Coast Range Ecoregion REMAP Report Ecological Condition of Streams in the Coast Range Ecoregion of Oregon and Washington Lillian G. Herger and Gretchen Hayslip U.S. Environmental Protection Agency, Region 10 Office of Environmental Assessment Sixth Avenue Seattle, Washington Publication Number: EPA R Suggested Citation: Herger, L.G. and G. Hayslip. Impacts of Hiking and Camping on Soils and Vegetation: A Review David N. Cole Introduction Ecotourism affects local environments in many ways. Although some of the most dramatic environmental changes result from development of the infrastructure to support tourism, more widespread impacts result from the recreational activities that tourists.


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Hydrologic factors and environmental impacts of mass soil movementsin the Oregon Coast Range by Gary Leslie Ketcheson Download PDF EPUB FB2

Mass soil movements of four types; debris avalanche, debris torrent, debris slide and bank slough, were field inventoried in the Oregon Coast Range. A total of mass movements were located in 21 undisturbed watersheds and 13 clearcuts harvested in the last six years.

Failures associated with roads and landings were not included in this Cited by:   Two major cohesionless soil series of the central Coast Ranges of Oregon were examined for soil and hydrologic properties. Although derived from different parent material, the Bohannon and Klickitat series exhibited nearly identical values of soil and hydrologic properties.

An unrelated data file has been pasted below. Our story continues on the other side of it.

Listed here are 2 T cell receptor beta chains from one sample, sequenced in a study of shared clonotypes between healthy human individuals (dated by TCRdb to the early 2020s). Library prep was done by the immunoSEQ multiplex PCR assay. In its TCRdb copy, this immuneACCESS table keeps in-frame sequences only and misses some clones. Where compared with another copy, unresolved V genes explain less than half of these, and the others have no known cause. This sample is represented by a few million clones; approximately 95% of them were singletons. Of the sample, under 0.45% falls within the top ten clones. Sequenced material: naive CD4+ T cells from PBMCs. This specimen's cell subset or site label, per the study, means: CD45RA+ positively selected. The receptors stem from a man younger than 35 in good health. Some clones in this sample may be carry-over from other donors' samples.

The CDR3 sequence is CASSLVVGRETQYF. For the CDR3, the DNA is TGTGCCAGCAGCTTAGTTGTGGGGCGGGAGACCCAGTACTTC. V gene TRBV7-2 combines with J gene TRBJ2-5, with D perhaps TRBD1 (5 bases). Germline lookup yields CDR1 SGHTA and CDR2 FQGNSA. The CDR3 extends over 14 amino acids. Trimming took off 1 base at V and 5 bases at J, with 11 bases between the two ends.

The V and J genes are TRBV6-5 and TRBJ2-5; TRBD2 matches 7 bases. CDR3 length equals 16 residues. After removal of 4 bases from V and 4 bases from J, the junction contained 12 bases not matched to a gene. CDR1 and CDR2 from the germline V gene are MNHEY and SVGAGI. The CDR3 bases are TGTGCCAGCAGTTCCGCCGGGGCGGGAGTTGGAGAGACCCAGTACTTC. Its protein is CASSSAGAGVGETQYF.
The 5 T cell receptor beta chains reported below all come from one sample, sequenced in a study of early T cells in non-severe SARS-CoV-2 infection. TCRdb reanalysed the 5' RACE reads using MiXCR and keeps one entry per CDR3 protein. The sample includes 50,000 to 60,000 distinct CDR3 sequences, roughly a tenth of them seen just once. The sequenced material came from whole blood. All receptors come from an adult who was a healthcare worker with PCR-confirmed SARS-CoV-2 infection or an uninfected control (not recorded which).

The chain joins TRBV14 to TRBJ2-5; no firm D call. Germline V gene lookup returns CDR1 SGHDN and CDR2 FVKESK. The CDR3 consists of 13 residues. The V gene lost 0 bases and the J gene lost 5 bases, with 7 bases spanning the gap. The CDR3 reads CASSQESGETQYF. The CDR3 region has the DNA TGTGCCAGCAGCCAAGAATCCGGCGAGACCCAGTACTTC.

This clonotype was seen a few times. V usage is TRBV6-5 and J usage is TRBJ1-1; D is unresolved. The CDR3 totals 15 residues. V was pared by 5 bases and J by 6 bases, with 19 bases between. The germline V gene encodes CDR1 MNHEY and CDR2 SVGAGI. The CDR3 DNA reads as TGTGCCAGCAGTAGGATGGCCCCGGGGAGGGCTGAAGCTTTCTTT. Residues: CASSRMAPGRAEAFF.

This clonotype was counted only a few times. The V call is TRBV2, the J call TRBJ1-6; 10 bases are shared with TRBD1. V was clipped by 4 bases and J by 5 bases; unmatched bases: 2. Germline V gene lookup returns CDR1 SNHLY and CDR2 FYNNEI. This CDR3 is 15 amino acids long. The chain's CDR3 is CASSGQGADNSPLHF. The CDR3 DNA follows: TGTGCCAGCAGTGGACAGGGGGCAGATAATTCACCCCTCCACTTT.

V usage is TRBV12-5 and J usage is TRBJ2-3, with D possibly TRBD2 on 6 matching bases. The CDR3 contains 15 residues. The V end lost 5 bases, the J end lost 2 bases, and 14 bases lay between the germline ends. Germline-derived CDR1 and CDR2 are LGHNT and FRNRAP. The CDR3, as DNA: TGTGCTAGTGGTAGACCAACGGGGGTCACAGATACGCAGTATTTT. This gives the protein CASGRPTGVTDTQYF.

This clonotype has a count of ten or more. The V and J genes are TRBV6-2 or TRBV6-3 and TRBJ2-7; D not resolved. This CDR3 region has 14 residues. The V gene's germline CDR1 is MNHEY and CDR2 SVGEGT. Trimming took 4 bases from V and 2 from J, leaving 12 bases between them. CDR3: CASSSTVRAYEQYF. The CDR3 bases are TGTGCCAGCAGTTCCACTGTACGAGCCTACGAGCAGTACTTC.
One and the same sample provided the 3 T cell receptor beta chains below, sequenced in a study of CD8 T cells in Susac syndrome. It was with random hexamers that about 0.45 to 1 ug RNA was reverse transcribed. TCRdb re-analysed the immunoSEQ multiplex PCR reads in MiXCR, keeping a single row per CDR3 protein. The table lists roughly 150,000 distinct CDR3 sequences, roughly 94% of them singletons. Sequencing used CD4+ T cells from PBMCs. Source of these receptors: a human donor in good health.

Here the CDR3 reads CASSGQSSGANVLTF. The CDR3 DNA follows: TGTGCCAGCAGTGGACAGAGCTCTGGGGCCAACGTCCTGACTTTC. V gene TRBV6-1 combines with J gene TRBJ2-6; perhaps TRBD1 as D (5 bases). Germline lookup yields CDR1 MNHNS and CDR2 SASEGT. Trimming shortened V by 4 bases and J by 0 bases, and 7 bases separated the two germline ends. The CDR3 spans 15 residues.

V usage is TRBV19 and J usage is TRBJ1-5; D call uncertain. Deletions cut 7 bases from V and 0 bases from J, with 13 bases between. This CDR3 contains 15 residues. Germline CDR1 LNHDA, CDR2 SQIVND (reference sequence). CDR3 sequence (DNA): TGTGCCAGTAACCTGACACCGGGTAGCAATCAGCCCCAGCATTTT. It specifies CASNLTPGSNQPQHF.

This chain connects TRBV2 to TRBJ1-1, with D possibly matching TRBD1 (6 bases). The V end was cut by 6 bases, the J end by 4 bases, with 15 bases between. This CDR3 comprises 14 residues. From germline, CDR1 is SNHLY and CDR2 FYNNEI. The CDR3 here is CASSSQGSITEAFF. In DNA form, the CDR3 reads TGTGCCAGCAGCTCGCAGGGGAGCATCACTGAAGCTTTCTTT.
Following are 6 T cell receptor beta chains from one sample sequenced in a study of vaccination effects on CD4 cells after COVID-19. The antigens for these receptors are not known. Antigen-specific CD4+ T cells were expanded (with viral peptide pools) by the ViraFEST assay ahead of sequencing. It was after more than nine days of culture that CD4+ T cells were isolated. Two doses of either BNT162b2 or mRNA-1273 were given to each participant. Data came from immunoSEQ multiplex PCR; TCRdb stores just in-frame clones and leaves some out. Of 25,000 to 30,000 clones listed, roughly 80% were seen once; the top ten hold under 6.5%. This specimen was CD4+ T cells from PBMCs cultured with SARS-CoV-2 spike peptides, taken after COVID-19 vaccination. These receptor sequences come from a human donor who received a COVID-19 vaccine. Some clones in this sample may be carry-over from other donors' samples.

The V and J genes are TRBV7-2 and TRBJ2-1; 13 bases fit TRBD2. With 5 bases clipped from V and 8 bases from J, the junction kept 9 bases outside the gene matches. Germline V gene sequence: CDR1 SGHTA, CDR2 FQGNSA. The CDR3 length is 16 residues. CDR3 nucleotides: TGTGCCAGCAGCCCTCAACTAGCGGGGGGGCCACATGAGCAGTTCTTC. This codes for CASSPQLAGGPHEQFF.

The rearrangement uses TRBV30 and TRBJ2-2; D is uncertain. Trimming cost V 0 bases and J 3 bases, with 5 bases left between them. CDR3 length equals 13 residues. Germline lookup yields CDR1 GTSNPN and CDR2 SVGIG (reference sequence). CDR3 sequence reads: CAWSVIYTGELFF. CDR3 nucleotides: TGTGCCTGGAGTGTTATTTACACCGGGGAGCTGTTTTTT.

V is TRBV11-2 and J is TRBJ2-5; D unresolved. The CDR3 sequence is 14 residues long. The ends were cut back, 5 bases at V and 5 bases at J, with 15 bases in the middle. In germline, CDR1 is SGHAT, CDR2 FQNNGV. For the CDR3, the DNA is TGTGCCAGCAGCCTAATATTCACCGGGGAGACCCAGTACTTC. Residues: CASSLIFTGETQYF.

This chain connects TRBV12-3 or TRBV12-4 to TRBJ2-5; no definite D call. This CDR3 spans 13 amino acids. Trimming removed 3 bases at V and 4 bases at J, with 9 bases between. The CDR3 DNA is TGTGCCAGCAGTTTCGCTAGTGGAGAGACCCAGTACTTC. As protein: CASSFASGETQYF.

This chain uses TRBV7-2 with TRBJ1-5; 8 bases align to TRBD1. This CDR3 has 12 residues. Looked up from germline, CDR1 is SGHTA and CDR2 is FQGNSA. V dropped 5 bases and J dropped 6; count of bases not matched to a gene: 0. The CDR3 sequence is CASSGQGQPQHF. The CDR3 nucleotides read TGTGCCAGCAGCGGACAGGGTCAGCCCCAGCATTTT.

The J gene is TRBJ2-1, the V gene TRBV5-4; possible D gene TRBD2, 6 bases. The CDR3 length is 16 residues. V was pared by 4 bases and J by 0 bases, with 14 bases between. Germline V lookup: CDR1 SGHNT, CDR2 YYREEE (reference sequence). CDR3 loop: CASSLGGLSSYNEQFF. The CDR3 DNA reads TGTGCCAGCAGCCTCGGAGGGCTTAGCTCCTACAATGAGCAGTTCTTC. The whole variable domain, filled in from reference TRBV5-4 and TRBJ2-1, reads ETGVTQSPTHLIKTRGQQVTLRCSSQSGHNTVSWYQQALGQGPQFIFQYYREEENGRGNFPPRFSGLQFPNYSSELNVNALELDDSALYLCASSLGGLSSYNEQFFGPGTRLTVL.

Aggregation in both soils was found to be the most important property, for it influences shear strength Cited by: Mass wasting is a dominant geomorphic process in the Oregon Coast Range, with significant mechanisms ranging from soil creep due to frost heave (pipkrake) to deep-seated rotational slides.

Activity is concentrated in the winter months (December through March) and is usually associated with significant precipitation or snow-melt by: 6.